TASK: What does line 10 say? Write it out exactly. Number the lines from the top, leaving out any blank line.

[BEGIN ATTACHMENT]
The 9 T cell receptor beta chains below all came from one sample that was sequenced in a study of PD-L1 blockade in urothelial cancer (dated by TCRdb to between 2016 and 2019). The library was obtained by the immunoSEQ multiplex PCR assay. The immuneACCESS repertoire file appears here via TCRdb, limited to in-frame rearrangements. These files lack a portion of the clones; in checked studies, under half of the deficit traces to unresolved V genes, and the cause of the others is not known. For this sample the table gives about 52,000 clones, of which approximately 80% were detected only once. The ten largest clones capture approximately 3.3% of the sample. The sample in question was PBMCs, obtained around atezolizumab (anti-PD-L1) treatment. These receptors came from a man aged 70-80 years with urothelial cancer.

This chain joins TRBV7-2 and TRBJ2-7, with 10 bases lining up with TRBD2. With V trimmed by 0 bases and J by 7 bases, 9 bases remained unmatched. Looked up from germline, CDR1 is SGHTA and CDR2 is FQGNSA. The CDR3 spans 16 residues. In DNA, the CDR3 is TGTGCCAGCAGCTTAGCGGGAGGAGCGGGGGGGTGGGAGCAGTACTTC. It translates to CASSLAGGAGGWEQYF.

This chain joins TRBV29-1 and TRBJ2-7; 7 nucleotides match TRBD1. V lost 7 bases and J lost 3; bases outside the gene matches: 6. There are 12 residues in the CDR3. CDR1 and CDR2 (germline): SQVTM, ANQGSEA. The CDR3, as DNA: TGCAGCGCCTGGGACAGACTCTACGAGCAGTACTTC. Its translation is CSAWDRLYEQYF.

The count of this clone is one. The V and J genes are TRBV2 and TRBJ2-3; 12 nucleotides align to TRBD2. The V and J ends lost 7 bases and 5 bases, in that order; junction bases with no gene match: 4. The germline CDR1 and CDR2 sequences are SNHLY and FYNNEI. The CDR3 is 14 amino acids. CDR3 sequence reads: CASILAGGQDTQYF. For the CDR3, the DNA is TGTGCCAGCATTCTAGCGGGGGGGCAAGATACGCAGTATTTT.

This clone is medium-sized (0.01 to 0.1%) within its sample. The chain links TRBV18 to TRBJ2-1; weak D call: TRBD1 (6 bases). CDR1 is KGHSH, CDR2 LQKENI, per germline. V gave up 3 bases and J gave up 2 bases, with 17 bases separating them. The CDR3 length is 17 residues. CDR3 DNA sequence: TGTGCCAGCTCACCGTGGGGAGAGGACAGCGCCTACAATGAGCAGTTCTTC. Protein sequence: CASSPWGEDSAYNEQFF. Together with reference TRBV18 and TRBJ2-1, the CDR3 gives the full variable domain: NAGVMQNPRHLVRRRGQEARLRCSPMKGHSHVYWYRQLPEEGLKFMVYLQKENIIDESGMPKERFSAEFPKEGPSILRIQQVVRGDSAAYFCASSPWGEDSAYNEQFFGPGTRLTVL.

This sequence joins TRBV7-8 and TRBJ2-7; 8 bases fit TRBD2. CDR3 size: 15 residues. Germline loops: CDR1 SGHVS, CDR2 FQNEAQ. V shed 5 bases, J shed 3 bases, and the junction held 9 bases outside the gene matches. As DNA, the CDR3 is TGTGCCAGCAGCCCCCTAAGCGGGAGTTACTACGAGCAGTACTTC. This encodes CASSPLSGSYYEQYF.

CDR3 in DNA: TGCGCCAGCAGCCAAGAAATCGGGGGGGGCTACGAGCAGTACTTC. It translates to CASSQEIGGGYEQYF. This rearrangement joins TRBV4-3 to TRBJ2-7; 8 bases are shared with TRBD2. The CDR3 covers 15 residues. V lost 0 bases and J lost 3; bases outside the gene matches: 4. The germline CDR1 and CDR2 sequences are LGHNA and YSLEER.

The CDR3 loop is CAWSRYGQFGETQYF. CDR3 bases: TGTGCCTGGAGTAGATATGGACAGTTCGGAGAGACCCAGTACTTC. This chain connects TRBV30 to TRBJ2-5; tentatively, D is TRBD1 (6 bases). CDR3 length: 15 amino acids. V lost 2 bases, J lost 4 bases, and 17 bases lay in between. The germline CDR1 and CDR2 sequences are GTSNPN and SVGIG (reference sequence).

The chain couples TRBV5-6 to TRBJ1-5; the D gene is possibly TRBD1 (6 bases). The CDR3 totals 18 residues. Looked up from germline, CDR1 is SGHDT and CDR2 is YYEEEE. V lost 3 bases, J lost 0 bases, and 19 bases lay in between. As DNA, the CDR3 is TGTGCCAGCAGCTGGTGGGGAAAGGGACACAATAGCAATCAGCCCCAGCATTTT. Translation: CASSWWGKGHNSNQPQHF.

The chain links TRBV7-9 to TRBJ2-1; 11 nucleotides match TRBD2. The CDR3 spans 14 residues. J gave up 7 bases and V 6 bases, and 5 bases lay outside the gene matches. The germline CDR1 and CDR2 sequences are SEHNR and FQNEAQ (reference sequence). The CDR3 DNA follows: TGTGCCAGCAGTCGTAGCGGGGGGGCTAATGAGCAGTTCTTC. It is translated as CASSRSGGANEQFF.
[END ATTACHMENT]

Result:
The chain links TRBV7-9 to TRBJ2-1; 11 nucleotides match TRBD2. The CDR3 spans 14 residues. J gave up 7 bases and V 6 bases, and 5 bases lay outside the gene matches. The germline CDR1 and CDR2 sequences are SEHNR and FQNEAQ (reference sequence). The CDR3 DNA follows: TGTGCCAGCAGTCGTAGCGGGGGGGCTAATGAGCAGTTCTTC. It is translated as CASSRSGGANEQFF.